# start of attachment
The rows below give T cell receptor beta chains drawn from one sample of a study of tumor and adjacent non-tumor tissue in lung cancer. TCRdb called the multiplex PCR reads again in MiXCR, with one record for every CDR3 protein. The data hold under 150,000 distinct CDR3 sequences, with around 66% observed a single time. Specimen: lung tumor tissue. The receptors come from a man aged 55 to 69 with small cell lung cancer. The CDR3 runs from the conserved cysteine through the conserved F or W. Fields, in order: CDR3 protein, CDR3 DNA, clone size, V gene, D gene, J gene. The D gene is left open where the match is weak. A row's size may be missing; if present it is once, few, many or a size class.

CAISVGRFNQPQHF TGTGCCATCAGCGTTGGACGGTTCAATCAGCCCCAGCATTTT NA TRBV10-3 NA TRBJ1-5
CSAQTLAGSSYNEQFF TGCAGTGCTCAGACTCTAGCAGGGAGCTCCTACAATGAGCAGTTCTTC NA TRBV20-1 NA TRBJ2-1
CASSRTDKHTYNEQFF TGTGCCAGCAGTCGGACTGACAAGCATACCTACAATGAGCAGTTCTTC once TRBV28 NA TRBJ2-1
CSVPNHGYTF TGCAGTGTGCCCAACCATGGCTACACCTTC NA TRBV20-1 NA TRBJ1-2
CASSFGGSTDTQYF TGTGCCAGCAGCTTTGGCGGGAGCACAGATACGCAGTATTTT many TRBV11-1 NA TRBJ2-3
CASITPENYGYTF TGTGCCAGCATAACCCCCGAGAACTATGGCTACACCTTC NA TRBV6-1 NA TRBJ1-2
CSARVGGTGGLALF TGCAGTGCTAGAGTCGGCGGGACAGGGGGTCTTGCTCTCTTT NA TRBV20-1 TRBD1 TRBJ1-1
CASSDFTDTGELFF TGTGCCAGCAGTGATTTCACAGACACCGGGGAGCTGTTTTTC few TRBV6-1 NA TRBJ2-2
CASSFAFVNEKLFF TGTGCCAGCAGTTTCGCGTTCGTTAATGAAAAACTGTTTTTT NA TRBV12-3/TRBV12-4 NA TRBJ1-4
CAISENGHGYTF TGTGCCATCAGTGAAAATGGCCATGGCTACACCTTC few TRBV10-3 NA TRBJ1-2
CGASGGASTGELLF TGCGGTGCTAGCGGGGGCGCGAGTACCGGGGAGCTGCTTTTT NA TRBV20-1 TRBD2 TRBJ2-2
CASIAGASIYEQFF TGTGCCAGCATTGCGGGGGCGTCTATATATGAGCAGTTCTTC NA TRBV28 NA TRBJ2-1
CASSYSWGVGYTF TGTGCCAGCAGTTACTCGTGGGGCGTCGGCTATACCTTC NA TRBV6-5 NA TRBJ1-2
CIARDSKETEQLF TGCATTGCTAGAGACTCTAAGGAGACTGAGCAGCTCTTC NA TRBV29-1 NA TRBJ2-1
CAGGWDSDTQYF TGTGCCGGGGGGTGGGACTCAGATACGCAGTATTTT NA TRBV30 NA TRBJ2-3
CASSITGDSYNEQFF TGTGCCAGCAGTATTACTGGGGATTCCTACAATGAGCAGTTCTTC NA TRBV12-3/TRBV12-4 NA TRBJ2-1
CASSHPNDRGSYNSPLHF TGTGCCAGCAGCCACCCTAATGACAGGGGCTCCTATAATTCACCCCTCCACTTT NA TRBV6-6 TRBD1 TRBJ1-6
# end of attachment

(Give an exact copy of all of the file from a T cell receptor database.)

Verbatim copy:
The rows below give T cell receptor beta chains drawn from one sample of a study of tumor and adjacent non-tumor tissue in lung cancer. TCRdb called the multiplex PCR reads again in MiXCR, with one record for every CDR3 protein. The data hold under 150,000 distinct CDR3 sequences, with around 66% observed a single time. Specimen: lung tumor tissue. The receptors come from a man aged 55 to 69 with small cell lung cancer. The CDR3 runs from the conserved cysteine through the conserved F or W. Fields, in order: CDR3 protein, CDR3 DNA, clone size, V gene, D gene, J gene. The D gene is left open where the match is weak. A row's size may be missing; if present it is once, few, many or a size class.

CAISVGRFNQPQHF TGTGCCATCAGCGTTGGACGGTTCAATCAGCCCCAGCATTTT NA TRBV10-3 NA TRBJ1-5
CSAQTLAGSSYNEQFF TGCAGTGCTCAGACTCTAGCAGGGAGCTCCTACAATGAGCAGTTCTTC NA TRBV20-1 NA TRBJ2-1
CASSRTDKHTYNEQFF TGTGCCAGCAGTCGGACTGACAAGCATACCTACAATGAGCAGTTCTTC once TRBV28 NA TRBJ2-1
CSVPNHGYTF TGCAGTGTGCCCAACCATGGCTACACCTTC NA TRBV20-1 NA TRBJ1-2
CASSFGGSTDTQYF TGTGCCAGCAGCTTTGGCGGGAGCACAGATACGCAGTATTTT many TRBV11-1 NA TRBJ2-3
CASITPENYGYTF TGTGCCAGCATAACCCCCGAGAACTATGGCTACACCTTC NA TRBV6-1 NA TRBJ1-2
CSARVGGTGGLALF TGCAGTGCTAGAGTCGGCGGGACAGGGGGTCTTGCTCTCTTT NA TRBV20-1 TRBD1 TRBJ1-1
CASSDFTDTGELFF TGTGCCAGCAGTGATTTCACAGACACCGGGGAGCTGTTTTTC few TRBV6-1 NA TRBJ2-2
CASSFAFVNEKLFF TGTGCCAGCAGTTTCGCGTTCGTTAATGAAAAACTGTTTTTT NA TRBV12-3/TRBV12-4 NA TRBJ1-4
CAISENGHGYTF TGTGCCATCAGTGAAAATGGCCATGGCTACACCTTC few TRBV10-3 NA TRBJ1-2
CGASGGASTGELLF TGCGGTGCTAGCGGGGGCGCGAGTACCGGGGAGCTGCTTTTT NA TRBV20-1 TRBD2 TRBJ2-2
CASIAGASIYEQFF TGTGCCAGCATTGCGGGGGCGTCTATATATGAGCAGTTCTTC NA TRBV28 NA TRBJ2-1
CASSYSWGVGYTF TGTGCCAGCAGTTACTCGTGGGGCGTCGGCTATACCTTC NA TRBV6-5 NA TRBJ1-2
CIARDSKETEQLF TGCATTGCTAGAGACTCTAAGGAGACTGAGCAGCTCTTC NA TRBV29-1 NA TRBJ2-1
CAGGWDSDTQYF TGTGCCGGGGGGTGGGACTCAGATACGCAGTATTTT NA TRBV30 NA TRBJ2-3
CASSITGDSYNEQFF TGTGCCAGCAGTATTACTGGGGATTCCTACAATGAGCAGTTCTTC NA TRBV12-3/TRBV12-4 NA TRBJ2-1
CASSHPNDRGSYNSPLHF TGTGCCAGCAGCCACCCTAATGACAGGGGCTCCTATAATTCACCCCTCCACTTT NA TRBV6-6 TRBD1 TRBJ1-6